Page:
Declining Mortality in patient with Acute Respiratory Distress Syndrome. An analysis of the Acute Respiratory Distress Syndrome Network Trials. [13]

This multicenter analysis of ARDS network randomized clinical trials investigates temporal trends and mortality in ARDS. Results showed improvement in ARDS-associated mortality attributed to lung protective ventilation and decreased daily fluid balance. Considering the complexity of ARDS patients in the ICU, this study offers improved understanding on appropriate approaches to management of these patients.

Methicillin resistant Staphylococcus Aureus and Colonization and Pre- and Post- hospital discharge infection risk[14]

This was a retrospective cohort study comparing the rates of MRSA infections of VA hospital inpatients in those with prior MRSA colonization with those who acquired MRSA during of after hospitalization. Results showed increased development of infection during hospitalized in those with prior MRSA colonization, therefore providing insight into the importance of MRSA control measures in colonized patients.

Low dose methotrexate for the prevention of atherosclerotic events. [15]

The CANTOS trial showed that use of a Canakinumab, a monoclonal antibody, reduced cardiovascular events, presumably due to reduction of inflammatory markers [16]. A recent double-blind, randomized clinical trial conducted by the CANTOS trial group hypothesized that low dose methotrexate may also reduce inflammation resulting in fewer cardiovascular events, however, they found no benefit to this effect among patients using low dose methotrexate compared to placebo.

By Mirza Omari, MD, 1st year resident, Neurology Preliminary, NYU Langone-Brooklyn Campus

Peer reviewed by Neil Shapiro, Editor-In-Chief, Clinical Correlations


1.Arabi YM, Al-Hameed F, Burns K, Mehta S et al. Adjunctive Intermittent Pneumatic Compression for Venous Thromboprophylaxis. NEJM. 2019. Published 2019 Feb 18. DOI: 10.1056/NEJMoa1816150

2.Cook D, Crowther M, Meade M, Rabbat C, Griffith L, Schiff D, Geerts W, Guyatt G. Deep Venous Thrombosis in medical-surgical critically ill patients: Prevalence, incidence and risk factors. Crit Care. 2005: 33(7):1565-71. Published 2005 July. doi: 10.1097/01.CCM.0000171207.95319.B2.

3.Minet C, Potton L, Bonadona A, et al. Venous thromboembolism in the ICU: main characteristics, diagnosis and thromboprophylaxis. Crit Care. 2015;19(1):287. Published 2015 Aug 18. doi:10.1186/s13054-015-1003-9

4.Khan MT, Ikram A, Saeed O, et al. Deep Vein Thrombosis in Acute Stroke – A Systemic Review of the Literature. Cureus. 2017;9(12):e1982. Published 2017 Dec 23. doi:10.7759/cureus.1982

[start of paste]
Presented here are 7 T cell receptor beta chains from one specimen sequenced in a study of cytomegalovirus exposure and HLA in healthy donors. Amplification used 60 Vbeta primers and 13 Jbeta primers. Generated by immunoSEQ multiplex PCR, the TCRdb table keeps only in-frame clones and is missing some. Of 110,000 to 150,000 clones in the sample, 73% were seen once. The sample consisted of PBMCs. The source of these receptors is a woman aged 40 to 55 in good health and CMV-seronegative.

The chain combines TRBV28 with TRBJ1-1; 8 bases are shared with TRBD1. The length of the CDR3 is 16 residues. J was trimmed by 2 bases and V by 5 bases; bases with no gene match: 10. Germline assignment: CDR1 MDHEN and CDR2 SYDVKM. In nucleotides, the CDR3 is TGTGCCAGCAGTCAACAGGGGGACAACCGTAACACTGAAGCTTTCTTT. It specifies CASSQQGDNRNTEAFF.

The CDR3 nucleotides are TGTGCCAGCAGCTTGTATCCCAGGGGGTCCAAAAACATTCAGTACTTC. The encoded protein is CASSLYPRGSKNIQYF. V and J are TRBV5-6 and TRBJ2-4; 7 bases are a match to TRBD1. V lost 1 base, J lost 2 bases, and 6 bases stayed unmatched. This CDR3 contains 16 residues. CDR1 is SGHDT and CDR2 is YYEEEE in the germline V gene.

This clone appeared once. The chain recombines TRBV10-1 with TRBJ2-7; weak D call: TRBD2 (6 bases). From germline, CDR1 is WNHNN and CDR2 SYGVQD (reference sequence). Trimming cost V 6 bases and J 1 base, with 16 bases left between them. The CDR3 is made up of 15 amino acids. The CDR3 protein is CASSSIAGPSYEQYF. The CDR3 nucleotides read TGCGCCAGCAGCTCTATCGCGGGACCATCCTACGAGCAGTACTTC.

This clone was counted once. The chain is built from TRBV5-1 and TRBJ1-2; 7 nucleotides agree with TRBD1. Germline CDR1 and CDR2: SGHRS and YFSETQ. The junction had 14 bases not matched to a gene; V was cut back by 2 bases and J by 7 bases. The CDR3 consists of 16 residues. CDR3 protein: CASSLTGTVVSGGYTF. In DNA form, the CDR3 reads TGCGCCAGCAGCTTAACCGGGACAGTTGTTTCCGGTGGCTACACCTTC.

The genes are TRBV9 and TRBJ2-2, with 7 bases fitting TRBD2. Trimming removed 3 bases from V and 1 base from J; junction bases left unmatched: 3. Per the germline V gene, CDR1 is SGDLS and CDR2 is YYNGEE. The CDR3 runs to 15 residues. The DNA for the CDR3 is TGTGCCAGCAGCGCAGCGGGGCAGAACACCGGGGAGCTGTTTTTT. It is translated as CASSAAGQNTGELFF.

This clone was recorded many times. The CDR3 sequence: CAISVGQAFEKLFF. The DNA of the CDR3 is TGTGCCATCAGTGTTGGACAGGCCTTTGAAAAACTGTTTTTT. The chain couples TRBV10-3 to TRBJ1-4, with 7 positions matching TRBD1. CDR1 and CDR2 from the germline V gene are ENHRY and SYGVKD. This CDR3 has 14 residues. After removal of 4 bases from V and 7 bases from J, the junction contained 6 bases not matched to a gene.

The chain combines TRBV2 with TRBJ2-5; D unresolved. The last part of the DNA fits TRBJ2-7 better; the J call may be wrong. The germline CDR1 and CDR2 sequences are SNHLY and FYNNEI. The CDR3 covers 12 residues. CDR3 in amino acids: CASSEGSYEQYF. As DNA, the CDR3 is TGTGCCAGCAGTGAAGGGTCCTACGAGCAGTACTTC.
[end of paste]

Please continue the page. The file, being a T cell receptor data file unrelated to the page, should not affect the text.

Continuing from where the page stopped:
5.Sun Y, Liu B, Snetselaar LG, Robinson JG, Wallace RB, Peterson LL, Bao W.  Association of fried food consumption with all cause, cardiovascular, and cancer mortality: prospective cohort study. BMJ 2019;364:5420

6.Global Health Estimates 2016: Deaths by Cause, Age, Sex, by Country and by Region, 2000-2016. Geneva, World Health Organization; 2018.

7.Vikraman S, Fryar CD, Ogden CL. Caloric intake from fast food among children and adolescents in the United States, 2011–2012. NCHS data brief, no 213. Hyattsville, MD: National Center for Health Statistics. 2015.

8.Catalyst, Quick Take: Women of Color in the United States (November 7, 2018).

9.Gharbi M, Drysdale JH, Lishman H, Goudie R, Molokhia M, Johnson AP, Holmes AH, Aylin P. Antibiotic management of urinary tract infection in elderly patients in primary care and its association with bloodstream infections and all cause mortality: population based cohort study. BMJ 2019;364:l525

10.Flores-Mireles AL, Walker JN, Caparon M, Hultgren SJ. Urinary tract infections: epidemiology, mechanisms of infection and treatment options. Nat Rev Microbiol. 2015;13(5):269-84.

11.Izawa J, Komukai S, Gibo K, Okubo M, Kiyohara K, Nishiyama C, Kiguchi T, Matsuyama T, Kawamura T, Iwami T, Callaway CW, Kitamura T. Pre-hospital advanced airway management for adults with out-of-hospital cardiac arrest: nationwide cohort study.BMJ. 2019; 364. Published 2019 Feb 28. doi:

12.Daya MR, Schmicker RH, Zive DM, et al. Out-of-hospital cardiac arrest survival improving over time: Results from the Resuscitation Outcomes Consortium (ROC). Resuscitation. 2015;91:108-15.

13.Zhang Z, Spieth P, Chiumello, D, Goyal H, Torres A, Laffey J.G, Hong Y. Declining Mortality in patient with Acute Respiratory Distress Syndrome. An analysis of the Acute Respiratory Distress Syndrome Network Trials. Crit Care. 2019;47(3):315-23. Published 2019 Mar. doi: 10.1097/CCM.0000000000003499

14.Nelson RE, Evans ME, Simbartl L, Jones M, Samore MH, Kralovic SM, Rosell GM, Rubin MA. Methicillin-resistant Staphylococcus aureus Colonization and Pre- and Post-hospital Discharge Infection Risk, Clinical Infectious Diseases. 2019: 68(4) 545-53.Published 2019 Feb 1.

15.Ridker PMEverett BMPradhan AMacFadyen JGSolomon DHZaharris EMam VHasan ARosenberg YIturriaga EGupta MTsigoulis MVerma SClearfield MLibby PGoldhaber SZSeagle ROfori CSaklayen MButman SSingh NLe May MBertrand OJohnston JPaynter NPGlynn RJCIRT Investigators. Low-Dose Methotrexate for the Prevention of Atherosclerotic Events. N Engl J Med. 2019;380(8):752-762. Published 2019 Feb 21.doi: 10.1056/NEJMoa1809798

16. RIdker PM, Everett BM, Thuren T, MacFadyen JG. Antiinflammatory therapy with Canakinumab for Atherosclerotic Disease. NEJM 2017; 377: 1119-31. Published 2017 Sep 21. DOI: 10.1056/NEJMoa1707914